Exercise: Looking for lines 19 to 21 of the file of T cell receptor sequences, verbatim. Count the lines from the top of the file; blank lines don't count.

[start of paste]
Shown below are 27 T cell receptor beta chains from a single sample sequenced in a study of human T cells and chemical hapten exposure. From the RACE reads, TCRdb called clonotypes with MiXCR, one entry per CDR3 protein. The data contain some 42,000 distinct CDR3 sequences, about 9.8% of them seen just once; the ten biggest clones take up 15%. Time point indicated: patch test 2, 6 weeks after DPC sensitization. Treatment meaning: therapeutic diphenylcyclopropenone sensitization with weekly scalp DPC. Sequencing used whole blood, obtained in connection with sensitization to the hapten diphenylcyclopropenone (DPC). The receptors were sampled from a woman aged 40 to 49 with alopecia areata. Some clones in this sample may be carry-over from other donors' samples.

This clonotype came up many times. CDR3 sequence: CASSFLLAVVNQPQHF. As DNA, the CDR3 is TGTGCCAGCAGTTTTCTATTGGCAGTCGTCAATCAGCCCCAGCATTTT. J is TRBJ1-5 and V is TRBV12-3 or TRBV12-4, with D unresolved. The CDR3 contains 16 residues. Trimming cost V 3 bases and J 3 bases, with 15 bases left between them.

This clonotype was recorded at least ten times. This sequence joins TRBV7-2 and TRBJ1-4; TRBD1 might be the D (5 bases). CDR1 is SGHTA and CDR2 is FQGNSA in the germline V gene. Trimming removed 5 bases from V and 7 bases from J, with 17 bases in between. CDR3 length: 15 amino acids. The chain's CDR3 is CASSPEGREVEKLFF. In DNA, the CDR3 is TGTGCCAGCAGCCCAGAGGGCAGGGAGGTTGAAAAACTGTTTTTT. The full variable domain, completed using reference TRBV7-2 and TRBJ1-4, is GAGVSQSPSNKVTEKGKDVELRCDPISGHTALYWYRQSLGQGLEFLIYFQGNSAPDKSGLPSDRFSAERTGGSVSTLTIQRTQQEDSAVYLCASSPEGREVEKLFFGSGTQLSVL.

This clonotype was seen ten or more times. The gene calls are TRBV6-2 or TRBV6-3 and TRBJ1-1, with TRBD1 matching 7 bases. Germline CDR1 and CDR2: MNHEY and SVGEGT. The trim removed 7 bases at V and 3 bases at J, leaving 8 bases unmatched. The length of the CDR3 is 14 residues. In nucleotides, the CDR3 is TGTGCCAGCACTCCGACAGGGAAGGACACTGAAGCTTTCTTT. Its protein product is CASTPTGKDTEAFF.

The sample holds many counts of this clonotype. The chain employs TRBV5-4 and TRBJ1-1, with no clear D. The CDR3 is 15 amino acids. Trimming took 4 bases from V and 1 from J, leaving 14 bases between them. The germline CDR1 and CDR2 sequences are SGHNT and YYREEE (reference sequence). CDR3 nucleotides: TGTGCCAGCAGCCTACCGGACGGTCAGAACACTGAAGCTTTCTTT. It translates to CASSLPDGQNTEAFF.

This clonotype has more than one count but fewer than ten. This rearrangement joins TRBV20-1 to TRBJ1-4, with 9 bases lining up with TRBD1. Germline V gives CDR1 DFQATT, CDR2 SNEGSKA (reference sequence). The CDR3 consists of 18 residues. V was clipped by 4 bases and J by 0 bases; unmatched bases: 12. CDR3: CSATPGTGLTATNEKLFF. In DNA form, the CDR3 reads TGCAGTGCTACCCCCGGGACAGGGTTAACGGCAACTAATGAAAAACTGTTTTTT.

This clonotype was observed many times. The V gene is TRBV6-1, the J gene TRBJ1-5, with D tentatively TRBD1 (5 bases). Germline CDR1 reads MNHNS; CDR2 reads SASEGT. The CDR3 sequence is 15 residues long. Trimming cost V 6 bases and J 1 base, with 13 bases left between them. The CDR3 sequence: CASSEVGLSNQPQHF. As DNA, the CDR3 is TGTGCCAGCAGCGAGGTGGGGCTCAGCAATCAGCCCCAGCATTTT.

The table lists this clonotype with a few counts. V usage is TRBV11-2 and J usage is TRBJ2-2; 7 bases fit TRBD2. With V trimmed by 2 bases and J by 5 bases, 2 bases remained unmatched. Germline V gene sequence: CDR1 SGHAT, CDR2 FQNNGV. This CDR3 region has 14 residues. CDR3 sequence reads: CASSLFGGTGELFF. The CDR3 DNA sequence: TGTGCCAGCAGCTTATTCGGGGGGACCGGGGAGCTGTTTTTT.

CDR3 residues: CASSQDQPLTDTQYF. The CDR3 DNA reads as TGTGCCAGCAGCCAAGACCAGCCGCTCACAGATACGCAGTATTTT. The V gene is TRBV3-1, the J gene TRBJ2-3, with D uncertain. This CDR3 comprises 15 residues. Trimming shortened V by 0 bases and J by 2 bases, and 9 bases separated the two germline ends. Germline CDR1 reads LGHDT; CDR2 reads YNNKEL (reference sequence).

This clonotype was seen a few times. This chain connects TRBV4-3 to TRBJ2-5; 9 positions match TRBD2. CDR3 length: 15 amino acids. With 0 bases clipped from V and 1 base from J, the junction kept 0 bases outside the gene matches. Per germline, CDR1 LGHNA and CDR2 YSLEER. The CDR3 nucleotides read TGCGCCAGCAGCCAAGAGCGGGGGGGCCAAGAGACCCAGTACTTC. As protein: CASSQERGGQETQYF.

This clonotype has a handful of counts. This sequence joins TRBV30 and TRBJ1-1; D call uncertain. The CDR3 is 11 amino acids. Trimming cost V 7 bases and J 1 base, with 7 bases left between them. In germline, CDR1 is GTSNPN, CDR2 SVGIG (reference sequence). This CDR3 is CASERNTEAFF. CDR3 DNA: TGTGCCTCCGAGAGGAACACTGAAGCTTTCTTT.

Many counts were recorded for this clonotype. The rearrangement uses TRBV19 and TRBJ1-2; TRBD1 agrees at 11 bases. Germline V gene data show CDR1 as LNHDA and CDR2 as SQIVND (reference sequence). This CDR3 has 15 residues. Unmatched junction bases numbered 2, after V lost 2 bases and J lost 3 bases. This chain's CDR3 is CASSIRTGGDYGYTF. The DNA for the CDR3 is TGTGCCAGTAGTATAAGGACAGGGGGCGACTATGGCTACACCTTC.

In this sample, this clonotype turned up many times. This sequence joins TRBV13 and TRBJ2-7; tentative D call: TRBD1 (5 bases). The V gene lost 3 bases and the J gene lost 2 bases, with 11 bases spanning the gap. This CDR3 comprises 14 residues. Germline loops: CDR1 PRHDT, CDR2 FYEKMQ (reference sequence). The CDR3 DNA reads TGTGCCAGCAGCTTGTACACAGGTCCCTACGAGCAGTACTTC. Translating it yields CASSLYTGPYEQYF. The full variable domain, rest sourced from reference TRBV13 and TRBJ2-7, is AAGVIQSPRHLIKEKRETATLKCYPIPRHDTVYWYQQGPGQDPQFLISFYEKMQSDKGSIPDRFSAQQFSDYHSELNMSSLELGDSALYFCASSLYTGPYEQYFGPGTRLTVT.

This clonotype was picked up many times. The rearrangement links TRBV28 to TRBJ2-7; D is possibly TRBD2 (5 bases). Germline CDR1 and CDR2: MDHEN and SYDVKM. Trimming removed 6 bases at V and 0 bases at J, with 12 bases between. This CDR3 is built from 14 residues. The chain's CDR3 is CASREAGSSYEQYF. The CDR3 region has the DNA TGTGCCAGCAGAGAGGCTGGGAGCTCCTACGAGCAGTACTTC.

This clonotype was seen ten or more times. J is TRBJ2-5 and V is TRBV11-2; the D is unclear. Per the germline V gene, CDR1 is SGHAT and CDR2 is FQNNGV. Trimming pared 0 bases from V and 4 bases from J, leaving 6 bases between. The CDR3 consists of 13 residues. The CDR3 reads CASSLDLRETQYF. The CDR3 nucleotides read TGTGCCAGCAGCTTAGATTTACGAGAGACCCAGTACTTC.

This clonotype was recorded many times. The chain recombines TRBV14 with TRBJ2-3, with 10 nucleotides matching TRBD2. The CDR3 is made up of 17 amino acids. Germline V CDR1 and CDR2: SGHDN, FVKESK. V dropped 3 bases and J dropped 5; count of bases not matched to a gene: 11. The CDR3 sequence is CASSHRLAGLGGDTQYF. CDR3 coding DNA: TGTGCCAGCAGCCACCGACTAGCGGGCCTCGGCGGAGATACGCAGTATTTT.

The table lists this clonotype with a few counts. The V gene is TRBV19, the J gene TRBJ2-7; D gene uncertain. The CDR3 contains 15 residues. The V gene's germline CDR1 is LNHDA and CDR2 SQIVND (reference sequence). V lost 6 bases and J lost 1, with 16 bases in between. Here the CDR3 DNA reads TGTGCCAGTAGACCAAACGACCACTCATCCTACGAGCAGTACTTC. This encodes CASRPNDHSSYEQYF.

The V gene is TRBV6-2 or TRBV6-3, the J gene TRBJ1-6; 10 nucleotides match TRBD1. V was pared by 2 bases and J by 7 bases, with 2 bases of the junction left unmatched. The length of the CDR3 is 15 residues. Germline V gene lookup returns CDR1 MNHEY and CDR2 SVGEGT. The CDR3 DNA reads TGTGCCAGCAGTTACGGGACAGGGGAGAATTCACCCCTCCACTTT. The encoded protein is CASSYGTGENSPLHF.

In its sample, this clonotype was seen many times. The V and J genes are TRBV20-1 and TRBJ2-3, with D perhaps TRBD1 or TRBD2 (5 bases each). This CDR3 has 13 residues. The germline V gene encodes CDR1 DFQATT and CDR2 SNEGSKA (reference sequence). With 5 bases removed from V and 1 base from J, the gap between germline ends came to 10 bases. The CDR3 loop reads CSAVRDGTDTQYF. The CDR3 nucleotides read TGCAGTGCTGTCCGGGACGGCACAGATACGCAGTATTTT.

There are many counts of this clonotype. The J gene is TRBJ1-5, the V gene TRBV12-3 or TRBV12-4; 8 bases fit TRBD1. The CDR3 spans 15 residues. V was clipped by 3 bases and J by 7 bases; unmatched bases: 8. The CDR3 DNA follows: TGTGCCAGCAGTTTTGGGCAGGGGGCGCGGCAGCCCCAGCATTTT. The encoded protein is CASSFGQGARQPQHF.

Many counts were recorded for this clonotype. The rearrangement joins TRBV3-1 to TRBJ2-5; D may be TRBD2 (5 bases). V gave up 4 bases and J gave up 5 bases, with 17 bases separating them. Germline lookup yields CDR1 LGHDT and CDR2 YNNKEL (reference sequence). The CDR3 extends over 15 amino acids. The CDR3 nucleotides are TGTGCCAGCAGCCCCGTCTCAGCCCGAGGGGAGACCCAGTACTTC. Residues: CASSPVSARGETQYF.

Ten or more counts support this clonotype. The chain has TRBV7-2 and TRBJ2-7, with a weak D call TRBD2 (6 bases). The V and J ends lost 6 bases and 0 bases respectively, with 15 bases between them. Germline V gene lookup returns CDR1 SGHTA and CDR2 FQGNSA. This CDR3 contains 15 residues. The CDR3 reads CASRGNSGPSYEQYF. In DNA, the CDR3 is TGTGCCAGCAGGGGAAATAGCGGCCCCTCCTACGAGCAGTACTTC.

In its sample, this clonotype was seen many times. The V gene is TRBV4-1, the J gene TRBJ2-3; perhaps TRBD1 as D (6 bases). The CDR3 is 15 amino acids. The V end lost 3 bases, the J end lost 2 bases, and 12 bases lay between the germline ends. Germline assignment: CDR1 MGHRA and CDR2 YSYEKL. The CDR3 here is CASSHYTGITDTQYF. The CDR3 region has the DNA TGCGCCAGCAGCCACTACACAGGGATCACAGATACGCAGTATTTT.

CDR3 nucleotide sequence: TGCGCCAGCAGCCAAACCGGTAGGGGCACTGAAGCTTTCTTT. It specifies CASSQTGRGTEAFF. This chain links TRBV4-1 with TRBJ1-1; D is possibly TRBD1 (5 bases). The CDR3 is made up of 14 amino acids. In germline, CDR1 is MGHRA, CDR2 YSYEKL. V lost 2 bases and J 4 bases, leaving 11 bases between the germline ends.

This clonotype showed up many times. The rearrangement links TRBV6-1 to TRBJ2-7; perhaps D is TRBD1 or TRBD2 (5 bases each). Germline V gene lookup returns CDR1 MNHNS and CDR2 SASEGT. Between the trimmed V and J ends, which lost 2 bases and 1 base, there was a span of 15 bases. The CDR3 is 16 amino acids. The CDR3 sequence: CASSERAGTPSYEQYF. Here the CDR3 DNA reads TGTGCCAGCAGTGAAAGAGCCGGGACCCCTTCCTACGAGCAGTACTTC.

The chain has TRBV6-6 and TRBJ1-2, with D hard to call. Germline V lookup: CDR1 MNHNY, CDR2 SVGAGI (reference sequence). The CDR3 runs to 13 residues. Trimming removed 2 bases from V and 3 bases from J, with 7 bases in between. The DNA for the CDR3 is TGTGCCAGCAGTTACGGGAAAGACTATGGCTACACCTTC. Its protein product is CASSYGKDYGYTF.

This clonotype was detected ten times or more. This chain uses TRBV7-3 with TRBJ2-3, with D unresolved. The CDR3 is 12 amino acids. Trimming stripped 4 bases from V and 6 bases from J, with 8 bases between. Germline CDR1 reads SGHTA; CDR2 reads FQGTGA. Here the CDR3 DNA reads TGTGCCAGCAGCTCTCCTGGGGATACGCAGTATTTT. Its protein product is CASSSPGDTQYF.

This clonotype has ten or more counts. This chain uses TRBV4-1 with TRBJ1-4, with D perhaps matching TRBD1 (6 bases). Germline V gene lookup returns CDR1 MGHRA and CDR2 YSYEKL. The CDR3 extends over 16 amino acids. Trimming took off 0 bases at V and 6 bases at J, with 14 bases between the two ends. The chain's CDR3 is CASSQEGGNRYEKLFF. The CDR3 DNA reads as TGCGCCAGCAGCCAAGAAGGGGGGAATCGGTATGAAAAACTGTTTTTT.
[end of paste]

In its sample, this clonotype was seen many times. The V and J genes are TRBV20-1 and TRBJ2-3, with D perhaps TRBD1 or TRBD2 (5 bases each). This CDR3 has 13 residues. The germline V gene encodes CDR1 DFQATT and CDR2 SNEGSKA (reference sequence). With 5 bases removed from V and 1 base from J, the gap between germline ends came to 10 bases. The CDR3 loop reads CSAVRDGTDTQYF. The CDR3 nucleotides read TGCAGTGCTGTCCGGGACGGCACAGATACGCAGTATTTT.

There are many counts of this clonotype. The J gene is TRBJ1-5, the V gene TRBV12-3 or TRBV12-4; 8 bases fit TRBD1. The CDR3 spans 15 residues. V was clipped by 3 bases and J by 7 bases; unmatched bases: 8. The CDR3 DNA follows: TGTGCCAGCAGTTTTGGGCAGGGGGCGCGGCAGCCCCAGCATTTT. The encoded protein is CASSFGQGARQPQHF.

Many counts were recorded for this clonotype. The rearrangement joins TRBV3-1 to TRBJ2-5; D may be TRBD2 (5 bases). V gave up 4 bases and J gave up 5 bases, with 17 bases separating them. Germline lookup yields CDR1 LGHDT and CDR2 YNNKEL (reference sequence). The CDR3 extends over 15 amino acids. The CDR3 nucleotides are TGTGCCAGCAGCCCCGTCTCAGCCCGAGGGGAGACCCAGTACTTC. Residues: CASSPVSARGETQYF.